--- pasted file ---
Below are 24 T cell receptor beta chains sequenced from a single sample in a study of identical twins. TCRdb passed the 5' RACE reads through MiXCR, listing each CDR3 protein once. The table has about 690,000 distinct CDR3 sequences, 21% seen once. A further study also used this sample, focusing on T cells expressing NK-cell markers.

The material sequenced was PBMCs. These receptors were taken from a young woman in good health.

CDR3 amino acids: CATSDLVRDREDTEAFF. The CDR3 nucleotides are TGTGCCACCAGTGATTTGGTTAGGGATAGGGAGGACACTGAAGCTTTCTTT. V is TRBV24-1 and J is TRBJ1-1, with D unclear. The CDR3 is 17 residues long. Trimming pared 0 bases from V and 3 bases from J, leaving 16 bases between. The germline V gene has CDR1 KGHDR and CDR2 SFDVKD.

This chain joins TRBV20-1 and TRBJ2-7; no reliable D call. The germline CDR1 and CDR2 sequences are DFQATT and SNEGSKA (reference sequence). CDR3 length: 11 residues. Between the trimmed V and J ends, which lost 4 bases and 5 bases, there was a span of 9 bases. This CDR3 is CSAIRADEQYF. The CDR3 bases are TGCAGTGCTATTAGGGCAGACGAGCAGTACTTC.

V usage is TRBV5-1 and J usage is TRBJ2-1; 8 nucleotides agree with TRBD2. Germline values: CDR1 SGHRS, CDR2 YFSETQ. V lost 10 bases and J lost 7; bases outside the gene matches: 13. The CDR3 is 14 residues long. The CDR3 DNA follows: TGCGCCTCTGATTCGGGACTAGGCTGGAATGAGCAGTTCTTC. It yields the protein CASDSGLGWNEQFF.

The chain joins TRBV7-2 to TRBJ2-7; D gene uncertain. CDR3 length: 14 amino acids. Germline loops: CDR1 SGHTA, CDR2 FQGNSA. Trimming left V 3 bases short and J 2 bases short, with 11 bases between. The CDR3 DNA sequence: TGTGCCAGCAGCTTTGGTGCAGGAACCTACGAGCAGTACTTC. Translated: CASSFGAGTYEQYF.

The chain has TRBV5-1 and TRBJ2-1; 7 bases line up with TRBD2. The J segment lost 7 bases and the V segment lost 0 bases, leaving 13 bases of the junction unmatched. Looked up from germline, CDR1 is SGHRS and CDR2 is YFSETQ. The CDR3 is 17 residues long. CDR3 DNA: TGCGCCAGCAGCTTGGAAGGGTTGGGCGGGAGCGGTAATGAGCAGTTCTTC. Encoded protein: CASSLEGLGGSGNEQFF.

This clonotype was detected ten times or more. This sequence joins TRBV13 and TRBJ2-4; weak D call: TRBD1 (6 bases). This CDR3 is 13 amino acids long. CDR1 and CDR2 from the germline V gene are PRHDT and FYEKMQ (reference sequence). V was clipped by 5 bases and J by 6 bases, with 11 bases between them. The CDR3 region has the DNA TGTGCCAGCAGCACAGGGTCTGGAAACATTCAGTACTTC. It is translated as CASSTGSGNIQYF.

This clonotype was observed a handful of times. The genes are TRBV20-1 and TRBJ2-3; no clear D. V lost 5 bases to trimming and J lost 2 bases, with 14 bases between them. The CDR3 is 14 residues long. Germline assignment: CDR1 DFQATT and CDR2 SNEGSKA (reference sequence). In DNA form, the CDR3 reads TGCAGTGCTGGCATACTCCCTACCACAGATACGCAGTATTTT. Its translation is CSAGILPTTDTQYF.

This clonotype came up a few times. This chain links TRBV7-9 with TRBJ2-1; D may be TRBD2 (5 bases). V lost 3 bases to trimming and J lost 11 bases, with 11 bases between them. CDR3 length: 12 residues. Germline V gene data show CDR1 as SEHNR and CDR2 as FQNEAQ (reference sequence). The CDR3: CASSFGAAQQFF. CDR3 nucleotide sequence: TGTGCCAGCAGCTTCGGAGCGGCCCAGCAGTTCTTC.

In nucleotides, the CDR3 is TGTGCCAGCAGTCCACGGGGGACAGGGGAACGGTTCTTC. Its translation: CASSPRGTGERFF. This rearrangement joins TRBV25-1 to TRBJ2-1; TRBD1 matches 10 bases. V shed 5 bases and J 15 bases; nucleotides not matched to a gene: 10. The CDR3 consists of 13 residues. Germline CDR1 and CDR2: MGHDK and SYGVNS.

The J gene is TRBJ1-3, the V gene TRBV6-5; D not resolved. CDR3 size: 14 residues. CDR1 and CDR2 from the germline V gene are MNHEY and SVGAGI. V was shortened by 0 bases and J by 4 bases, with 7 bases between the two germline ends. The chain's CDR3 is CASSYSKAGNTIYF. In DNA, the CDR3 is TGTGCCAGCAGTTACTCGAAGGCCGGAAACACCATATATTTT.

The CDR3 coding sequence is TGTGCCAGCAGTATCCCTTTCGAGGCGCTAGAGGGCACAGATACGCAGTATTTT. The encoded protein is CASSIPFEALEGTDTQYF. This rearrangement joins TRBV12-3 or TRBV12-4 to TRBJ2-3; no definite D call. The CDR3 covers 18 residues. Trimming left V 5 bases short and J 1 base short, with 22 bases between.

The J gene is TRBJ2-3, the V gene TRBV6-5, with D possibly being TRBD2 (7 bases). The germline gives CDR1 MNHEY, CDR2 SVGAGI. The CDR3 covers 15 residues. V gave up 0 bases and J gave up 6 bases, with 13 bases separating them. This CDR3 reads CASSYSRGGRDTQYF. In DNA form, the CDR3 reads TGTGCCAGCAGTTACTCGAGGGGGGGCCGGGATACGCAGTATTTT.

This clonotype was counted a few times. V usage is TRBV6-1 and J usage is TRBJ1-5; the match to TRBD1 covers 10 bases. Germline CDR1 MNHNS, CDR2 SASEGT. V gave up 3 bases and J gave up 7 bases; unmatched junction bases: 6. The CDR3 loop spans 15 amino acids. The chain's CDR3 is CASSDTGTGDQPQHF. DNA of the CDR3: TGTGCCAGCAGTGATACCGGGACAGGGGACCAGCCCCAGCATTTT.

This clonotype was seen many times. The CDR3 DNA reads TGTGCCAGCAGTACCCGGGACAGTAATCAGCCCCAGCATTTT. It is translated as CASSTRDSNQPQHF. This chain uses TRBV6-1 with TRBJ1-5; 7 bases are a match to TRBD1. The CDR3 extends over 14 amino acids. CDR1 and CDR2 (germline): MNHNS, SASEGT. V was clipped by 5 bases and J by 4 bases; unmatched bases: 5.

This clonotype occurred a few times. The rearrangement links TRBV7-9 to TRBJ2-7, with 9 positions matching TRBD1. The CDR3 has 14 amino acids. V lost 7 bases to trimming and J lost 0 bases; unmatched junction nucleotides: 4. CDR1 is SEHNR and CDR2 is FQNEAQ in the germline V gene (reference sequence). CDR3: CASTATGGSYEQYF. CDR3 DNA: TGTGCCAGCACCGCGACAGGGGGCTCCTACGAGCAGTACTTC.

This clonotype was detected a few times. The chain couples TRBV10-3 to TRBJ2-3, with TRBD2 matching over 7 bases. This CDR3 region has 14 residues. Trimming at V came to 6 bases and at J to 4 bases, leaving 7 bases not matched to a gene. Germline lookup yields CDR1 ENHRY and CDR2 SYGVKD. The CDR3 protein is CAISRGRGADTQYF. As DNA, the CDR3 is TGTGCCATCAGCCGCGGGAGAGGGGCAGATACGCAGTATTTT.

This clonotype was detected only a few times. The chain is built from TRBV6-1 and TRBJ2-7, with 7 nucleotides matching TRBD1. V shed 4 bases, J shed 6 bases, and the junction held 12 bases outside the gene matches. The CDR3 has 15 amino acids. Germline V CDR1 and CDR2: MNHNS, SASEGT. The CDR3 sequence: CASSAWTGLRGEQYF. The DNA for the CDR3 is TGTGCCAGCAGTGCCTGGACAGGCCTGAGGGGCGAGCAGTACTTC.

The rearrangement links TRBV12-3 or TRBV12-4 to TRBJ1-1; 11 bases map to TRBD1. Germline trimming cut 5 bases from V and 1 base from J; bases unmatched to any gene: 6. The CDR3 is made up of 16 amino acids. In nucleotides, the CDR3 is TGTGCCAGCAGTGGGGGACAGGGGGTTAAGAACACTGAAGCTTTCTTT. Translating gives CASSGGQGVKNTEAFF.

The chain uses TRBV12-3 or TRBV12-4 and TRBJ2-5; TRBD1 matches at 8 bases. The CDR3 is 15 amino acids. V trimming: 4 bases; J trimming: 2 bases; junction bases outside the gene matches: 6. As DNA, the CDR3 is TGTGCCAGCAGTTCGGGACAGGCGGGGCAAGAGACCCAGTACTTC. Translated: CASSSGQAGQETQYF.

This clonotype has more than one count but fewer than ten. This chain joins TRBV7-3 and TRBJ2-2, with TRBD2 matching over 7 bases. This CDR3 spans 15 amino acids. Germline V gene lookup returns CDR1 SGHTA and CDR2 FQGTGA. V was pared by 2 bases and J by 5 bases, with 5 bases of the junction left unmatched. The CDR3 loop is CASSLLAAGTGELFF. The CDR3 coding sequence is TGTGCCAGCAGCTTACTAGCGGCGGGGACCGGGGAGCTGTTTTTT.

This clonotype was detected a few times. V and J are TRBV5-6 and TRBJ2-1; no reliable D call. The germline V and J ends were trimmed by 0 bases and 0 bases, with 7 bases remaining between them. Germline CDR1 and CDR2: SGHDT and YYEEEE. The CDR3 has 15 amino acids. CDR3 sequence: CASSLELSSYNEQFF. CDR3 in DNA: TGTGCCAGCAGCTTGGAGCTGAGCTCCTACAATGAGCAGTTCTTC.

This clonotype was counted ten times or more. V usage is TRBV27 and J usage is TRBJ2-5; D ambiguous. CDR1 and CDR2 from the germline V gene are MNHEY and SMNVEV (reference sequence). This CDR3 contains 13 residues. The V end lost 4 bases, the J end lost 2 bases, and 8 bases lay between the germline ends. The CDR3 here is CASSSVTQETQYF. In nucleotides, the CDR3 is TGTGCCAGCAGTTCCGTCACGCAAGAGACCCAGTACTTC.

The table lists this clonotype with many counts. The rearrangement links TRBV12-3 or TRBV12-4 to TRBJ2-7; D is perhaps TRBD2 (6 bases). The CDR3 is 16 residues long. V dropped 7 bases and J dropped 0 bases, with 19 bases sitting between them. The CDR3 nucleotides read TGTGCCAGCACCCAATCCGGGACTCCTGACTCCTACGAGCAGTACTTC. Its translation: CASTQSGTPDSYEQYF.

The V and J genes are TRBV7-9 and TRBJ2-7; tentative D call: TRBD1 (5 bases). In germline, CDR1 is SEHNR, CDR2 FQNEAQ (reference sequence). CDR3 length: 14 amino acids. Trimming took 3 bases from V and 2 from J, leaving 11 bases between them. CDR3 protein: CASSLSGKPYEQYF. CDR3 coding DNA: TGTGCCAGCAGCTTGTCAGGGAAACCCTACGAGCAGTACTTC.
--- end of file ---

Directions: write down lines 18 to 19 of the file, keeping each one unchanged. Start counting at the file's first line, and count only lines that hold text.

This clonotype was detected a few times. The chain couples TRBV10-3 to TRBJ2-3, with TRBD2 matching over 7 bases. This CDR3 region has 14 residues. Trimming at V came to 6 bases and at J to 4 bases, leaving 7 bases not matched to a gene. Germline lookup yields CDR1 ENHRY and CDR2 SYGVKD. The CDR3 protein is CAISRGRGADTQYF. As DNA, the CDR3 is TGTGCCATCAGCCGCGGGAGAGGGGCAGATACGCAGTATTTT.

This clonotype was detected only a few times. The chain is built from TRBV6-1 and TRBJ2-7, with 7 nucleotides matching TRBD1. V shed 4 bases, J shed 6 bases, and the junction held 12 bases outside the gene matches. The CDR3 has 15 amino acids. Germline V CDR1 and CDR2: MNHNS, SASEGT. The CDR3 sequence: CASSAWTGLRGEQYF. The DNA for the CDR3 is TGTGCCAGCAGTGCCTGGACAGGCCTGAGGGGCGAGCAGTACTTC.